When my sister, who had lived in Minneapolis, Maryland, Connecticut and Belgium, visited us on the farm we often discussed social issues. She’d throw up her hands in despair and say, “You live in a different world!” It was truer 30 years ago than now.
We’d all like to think that babbling brooks, sweet-smelling hayfields and thriving country churches exist out in the midlands someplace. Hard working, innocent people endowed with good country common sense are surely out in soybean and corn country.
My congregation is 132 years old and light years away from the gathering places we see on television. The pioneers looked into the future and put up the church walls. The building remains the same size our ancestors determined to be adequate. We added a basement and back room, but we worship in the space the founders intended. We remember when chairs had to be carried in for the crowd at the Christmas program, or occasionally standing in the entryway and along the walls—but only if we are old.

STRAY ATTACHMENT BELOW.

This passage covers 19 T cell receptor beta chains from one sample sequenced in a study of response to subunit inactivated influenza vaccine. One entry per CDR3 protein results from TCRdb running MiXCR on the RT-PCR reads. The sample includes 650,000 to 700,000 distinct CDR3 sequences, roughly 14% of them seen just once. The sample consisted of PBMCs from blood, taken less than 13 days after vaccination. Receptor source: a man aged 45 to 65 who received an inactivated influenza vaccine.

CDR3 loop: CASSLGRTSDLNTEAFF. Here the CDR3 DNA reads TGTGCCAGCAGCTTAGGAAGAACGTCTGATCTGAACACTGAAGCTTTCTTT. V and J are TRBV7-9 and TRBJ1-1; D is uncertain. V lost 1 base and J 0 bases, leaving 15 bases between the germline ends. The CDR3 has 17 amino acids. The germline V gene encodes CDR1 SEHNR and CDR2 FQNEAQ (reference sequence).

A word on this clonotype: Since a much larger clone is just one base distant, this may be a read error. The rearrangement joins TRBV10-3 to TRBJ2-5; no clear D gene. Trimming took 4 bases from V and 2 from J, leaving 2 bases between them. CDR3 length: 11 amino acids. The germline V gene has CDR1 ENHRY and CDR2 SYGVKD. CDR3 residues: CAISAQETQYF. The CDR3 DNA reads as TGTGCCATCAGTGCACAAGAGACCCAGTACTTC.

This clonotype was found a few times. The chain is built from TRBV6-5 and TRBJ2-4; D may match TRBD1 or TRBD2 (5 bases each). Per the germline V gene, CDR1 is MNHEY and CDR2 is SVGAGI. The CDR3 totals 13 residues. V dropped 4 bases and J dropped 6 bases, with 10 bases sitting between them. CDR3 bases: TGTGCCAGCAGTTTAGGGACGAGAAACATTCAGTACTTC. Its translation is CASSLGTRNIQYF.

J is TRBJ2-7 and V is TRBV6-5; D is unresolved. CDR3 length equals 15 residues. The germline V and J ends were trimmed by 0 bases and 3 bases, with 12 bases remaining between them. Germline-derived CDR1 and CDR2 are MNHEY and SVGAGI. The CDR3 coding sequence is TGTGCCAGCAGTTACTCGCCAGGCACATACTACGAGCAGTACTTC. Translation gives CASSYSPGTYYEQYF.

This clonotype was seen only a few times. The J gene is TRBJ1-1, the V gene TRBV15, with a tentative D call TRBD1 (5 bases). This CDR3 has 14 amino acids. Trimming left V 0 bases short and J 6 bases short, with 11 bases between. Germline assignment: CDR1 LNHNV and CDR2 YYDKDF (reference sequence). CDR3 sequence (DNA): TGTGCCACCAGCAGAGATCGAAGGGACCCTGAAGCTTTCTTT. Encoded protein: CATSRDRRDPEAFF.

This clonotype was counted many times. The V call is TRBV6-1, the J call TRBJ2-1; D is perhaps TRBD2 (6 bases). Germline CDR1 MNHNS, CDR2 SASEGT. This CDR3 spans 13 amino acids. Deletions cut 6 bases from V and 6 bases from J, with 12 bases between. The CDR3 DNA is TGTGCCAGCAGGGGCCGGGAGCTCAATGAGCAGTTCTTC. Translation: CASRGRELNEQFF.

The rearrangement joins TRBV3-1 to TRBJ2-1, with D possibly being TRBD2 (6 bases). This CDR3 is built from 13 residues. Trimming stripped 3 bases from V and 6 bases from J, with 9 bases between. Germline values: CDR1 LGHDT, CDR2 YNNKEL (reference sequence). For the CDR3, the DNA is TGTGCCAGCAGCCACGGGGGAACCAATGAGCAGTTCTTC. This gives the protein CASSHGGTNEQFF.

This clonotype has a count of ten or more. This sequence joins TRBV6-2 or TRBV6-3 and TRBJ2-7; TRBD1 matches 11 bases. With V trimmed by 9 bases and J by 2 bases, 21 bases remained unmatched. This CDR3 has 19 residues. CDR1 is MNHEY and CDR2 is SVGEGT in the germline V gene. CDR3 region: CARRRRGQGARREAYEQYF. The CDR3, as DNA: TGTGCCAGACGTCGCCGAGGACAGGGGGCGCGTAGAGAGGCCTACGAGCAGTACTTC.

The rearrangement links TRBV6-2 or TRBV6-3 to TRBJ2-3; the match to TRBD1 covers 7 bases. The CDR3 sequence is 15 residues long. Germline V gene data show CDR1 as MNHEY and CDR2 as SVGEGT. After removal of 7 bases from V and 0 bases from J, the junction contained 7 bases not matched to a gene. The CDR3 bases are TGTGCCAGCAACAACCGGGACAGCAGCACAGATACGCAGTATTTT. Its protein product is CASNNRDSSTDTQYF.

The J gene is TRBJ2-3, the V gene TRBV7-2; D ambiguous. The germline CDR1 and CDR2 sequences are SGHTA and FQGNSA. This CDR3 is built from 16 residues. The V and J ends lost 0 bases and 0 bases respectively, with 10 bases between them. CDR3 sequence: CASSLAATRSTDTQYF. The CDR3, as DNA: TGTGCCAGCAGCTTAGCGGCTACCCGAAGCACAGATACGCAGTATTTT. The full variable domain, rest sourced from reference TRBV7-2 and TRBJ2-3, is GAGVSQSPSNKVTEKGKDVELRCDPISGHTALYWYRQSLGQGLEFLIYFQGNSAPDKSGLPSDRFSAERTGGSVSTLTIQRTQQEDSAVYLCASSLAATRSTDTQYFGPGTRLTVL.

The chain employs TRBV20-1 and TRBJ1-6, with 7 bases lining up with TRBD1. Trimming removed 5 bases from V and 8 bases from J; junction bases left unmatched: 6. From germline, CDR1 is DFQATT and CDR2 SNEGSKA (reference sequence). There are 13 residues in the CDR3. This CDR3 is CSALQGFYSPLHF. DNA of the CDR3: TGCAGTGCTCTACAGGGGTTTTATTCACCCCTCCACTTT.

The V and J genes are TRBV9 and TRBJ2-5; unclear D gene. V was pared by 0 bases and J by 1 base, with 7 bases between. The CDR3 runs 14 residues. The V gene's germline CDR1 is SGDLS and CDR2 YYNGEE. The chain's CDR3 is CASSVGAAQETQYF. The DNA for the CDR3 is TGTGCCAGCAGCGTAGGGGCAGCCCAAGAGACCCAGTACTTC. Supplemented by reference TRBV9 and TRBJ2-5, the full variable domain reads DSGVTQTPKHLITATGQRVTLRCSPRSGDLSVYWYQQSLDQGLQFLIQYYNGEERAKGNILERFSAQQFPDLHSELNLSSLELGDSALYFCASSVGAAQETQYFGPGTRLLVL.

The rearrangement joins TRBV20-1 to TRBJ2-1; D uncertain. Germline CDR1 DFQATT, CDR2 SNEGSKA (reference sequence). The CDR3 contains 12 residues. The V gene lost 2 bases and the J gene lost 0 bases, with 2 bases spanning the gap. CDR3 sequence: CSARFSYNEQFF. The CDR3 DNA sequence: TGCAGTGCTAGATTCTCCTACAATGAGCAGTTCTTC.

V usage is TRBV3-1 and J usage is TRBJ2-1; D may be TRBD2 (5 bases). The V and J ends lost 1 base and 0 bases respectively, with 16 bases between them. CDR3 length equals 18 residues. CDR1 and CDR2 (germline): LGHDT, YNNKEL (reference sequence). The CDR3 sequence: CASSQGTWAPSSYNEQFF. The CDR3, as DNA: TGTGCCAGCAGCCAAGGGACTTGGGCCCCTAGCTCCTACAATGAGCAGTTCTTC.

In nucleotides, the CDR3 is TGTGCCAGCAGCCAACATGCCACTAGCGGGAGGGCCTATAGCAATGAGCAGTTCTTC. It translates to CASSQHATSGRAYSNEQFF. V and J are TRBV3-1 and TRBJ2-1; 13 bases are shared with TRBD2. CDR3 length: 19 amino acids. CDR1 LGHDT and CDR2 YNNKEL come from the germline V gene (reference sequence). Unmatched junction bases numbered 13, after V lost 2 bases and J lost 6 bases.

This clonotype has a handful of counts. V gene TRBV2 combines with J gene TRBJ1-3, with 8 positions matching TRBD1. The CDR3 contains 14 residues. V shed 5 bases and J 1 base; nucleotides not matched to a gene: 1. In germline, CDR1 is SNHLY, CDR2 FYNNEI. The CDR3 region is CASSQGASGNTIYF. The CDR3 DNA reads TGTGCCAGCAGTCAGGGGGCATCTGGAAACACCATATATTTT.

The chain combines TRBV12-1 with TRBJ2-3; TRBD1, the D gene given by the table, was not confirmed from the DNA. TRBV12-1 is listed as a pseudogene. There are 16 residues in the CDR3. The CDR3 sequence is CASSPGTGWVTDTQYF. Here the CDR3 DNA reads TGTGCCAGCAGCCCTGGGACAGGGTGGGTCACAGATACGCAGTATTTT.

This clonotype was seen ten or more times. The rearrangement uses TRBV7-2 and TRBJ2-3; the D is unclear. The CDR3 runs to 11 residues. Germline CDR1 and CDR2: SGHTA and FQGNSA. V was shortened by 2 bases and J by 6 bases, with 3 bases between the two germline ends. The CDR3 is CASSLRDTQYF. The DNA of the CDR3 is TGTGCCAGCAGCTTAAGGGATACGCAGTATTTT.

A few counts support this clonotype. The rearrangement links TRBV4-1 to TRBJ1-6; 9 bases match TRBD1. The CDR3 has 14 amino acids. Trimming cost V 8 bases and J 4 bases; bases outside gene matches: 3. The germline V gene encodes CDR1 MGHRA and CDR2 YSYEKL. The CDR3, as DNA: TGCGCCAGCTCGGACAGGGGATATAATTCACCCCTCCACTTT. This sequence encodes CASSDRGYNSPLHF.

Common sense seems to say that the bottom line dictates closing or merging small rural churches. They aren’t economically feasible and can’t offer the same programs as larger congregations. It’s difficult to find pastors willing to serve three- and four-point parishes. The discussions go on, and we in the small congregations tend to ignore them. This congregation is home. But it’s not only our Sunday morning home. Beside it is the cemetery where we have walked in tears.
This community holds not only our families and friends but memories of God’s sacred truths learned and sins confessed. We are small but have a constant influx of new members and babies born. Young people leave and old members die. In a small community, they come and go one or two at a time. The congregation remains. We don’t face great budget crises. A loyal, small group recognizes the needs and responds.
The congregation was built and is maintained to be the word in this place. The word in the world and to the world. As long as God has a mission for us, we will continue to be the word in this place.
There really are tiny brooks and sweet-smelling hayfields and thriving, alive country churches.
© 2014 Augsburg Fortress, Publishers